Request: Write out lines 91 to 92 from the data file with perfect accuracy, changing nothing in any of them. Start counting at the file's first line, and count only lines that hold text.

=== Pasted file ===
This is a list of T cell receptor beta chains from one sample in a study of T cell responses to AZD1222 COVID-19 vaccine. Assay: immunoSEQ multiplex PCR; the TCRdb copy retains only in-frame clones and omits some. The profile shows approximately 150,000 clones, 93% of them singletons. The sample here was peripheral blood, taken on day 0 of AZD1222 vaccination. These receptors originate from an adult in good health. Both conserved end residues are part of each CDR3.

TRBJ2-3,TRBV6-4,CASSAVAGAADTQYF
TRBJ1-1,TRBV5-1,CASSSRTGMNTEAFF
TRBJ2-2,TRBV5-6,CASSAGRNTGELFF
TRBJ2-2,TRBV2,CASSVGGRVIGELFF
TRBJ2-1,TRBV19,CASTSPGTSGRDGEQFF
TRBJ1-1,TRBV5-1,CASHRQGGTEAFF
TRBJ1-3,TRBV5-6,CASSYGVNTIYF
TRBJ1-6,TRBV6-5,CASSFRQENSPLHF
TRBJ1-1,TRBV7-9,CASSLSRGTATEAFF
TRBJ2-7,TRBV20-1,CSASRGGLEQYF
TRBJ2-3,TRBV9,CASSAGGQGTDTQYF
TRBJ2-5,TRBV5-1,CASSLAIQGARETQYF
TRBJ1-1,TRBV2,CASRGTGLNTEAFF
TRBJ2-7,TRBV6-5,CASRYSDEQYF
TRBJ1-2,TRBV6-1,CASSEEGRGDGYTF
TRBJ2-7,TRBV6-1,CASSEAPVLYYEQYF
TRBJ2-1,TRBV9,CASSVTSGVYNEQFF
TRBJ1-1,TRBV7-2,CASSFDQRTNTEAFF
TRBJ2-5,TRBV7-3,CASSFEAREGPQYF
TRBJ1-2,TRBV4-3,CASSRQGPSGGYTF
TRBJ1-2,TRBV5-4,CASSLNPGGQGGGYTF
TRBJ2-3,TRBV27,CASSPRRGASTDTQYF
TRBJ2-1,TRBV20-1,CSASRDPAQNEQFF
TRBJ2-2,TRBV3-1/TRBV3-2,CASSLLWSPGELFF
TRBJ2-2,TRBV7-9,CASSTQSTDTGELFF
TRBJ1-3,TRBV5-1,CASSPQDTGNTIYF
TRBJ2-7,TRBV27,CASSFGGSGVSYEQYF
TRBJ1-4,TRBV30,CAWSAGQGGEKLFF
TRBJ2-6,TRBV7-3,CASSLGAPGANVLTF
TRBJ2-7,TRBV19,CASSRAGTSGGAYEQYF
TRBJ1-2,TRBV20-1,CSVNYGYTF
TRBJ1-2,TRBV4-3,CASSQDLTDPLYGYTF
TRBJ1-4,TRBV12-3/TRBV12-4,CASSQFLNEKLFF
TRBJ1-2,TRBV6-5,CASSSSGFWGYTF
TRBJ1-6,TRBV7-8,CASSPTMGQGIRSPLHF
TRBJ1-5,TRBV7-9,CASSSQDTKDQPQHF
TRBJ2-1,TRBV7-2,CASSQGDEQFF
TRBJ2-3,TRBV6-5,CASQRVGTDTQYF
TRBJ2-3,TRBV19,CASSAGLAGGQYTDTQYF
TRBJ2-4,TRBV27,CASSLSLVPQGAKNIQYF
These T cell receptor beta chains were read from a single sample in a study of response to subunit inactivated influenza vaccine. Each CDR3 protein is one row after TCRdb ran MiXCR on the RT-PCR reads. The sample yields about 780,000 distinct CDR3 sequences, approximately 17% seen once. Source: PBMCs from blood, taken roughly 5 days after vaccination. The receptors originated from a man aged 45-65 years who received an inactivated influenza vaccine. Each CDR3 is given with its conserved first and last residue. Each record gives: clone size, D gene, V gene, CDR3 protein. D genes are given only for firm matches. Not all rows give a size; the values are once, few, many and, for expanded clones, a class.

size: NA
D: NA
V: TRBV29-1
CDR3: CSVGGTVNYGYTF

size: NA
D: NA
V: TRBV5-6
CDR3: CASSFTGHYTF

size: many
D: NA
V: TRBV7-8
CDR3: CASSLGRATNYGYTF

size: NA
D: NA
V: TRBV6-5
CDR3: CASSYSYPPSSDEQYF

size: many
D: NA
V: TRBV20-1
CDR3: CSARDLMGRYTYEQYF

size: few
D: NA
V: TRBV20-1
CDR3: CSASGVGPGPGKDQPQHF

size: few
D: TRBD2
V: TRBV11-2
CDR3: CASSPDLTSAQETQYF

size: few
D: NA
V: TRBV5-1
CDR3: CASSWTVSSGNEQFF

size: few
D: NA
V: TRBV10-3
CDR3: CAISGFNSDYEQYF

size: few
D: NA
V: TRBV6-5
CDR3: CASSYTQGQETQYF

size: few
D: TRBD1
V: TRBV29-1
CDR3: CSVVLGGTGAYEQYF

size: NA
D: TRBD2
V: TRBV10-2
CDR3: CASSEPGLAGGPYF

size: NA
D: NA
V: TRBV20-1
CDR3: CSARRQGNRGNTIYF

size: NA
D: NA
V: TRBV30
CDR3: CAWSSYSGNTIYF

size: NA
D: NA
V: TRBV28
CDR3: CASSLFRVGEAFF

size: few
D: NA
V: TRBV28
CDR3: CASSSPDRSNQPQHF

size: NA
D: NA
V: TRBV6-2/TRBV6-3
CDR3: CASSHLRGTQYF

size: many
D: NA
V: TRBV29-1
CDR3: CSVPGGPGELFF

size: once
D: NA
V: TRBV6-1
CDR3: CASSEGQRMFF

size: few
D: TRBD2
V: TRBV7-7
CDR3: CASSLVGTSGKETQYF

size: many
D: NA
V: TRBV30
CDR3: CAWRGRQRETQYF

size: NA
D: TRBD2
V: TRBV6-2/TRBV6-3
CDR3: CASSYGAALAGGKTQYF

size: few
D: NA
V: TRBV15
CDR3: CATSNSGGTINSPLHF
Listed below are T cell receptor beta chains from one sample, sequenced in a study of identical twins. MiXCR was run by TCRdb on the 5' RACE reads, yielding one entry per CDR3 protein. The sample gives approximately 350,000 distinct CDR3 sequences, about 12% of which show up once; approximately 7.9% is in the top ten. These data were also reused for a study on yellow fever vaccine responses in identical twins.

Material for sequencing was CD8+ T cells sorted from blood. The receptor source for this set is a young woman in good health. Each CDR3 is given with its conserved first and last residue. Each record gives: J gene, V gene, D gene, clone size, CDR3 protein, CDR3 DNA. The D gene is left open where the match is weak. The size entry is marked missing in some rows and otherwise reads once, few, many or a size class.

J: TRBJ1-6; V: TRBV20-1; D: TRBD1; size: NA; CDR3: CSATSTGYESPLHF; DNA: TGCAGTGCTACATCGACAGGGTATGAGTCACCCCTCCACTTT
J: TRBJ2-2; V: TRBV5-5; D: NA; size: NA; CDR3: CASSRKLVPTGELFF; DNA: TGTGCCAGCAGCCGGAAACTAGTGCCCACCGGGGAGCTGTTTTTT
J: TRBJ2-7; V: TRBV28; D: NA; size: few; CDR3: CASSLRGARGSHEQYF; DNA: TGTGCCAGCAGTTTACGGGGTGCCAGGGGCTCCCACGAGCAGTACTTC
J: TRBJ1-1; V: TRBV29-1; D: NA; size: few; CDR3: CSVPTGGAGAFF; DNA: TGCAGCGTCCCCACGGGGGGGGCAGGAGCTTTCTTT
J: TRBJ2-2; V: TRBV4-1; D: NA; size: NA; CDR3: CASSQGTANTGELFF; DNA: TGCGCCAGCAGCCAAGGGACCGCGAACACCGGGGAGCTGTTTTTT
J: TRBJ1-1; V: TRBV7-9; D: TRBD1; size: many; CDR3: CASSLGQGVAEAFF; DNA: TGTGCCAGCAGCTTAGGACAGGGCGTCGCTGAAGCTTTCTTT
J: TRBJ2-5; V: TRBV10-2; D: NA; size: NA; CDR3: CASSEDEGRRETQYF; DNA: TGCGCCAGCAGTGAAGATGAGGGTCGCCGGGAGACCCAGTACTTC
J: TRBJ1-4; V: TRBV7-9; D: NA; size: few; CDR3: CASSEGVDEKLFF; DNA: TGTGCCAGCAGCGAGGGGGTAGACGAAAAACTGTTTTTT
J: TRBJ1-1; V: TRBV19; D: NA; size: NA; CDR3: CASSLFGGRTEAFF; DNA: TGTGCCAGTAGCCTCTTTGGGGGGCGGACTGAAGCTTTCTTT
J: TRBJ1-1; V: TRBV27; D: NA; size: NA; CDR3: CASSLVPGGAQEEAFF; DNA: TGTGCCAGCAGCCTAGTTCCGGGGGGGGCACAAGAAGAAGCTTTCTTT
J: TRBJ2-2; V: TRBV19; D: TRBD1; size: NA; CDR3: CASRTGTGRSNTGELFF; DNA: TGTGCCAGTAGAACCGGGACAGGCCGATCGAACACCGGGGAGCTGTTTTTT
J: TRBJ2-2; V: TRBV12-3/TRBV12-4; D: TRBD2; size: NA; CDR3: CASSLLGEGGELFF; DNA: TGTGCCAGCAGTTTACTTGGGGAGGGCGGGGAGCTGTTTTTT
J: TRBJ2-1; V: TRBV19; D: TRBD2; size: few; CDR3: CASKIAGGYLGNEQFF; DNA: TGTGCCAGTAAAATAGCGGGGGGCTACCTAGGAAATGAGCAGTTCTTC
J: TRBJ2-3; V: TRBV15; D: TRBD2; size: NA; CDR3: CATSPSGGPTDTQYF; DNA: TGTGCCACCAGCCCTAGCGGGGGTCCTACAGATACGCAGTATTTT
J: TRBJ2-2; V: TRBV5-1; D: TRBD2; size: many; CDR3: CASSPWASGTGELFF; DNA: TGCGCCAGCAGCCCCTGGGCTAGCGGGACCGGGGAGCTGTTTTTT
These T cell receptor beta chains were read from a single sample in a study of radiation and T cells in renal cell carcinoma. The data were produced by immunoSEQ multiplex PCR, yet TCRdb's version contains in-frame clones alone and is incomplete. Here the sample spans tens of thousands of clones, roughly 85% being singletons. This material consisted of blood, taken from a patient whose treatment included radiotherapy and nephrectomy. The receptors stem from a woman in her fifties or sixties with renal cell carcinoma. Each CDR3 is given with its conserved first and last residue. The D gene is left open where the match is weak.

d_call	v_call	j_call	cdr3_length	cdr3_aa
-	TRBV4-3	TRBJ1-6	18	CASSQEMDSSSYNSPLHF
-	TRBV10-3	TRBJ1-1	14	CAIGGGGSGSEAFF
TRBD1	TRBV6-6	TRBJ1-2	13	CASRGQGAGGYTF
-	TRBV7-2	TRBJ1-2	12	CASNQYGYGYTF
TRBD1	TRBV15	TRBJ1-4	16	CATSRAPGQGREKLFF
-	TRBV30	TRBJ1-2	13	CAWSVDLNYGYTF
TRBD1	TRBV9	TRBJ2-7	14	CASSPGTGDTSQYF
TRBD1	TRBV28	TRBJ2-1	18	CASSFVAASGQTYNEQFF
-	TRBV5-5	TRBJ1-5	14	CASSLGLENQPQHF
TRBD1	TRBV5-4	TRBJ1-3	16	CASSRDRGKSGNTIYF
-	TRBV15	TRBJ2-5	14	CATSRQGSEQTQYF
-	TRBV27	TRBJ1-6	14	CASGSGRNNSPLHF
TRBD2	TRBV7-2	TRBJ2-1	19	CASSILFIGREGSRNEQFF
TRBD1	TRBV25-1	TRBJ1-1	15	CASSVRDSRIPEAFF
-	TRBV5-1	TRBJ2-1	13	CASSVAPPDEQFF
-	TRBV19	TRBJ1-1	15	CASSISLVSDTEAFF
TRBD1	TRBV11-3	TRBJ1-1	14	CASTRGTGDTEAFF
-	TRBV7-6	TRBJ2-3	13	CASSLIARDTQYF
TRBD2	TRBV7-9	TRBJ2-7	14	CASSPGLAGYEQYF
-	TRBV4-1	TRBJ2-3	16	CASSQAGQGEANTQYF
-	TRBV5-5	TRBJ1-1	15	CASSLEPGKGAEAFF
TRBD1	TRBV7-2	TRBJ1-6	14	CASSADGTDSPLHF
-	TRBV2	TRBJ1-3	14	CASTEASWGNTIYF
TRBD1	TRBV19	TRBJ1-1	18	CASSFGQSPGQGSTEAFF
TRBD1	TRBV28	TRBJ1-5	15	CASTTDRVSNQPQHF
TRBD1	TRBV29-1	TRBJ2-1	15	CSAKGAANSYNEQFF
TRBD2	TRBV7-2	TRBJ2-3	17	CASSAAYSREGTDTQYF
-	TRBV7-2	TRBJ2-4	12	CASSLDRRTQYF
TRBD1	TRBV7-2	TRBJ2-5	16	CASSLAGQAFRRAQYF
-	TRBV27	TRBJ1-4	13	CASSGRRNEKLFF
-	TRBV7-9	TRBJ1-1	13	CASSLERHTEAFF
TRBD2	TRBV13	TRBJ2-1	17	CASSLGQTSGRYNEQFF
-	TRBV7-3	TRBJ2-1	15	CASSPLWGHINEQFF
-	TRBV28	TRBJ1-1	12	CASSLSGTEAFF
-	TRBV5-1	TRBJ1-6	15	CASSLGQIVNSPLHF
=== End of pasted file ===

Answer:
size: NA
D: NA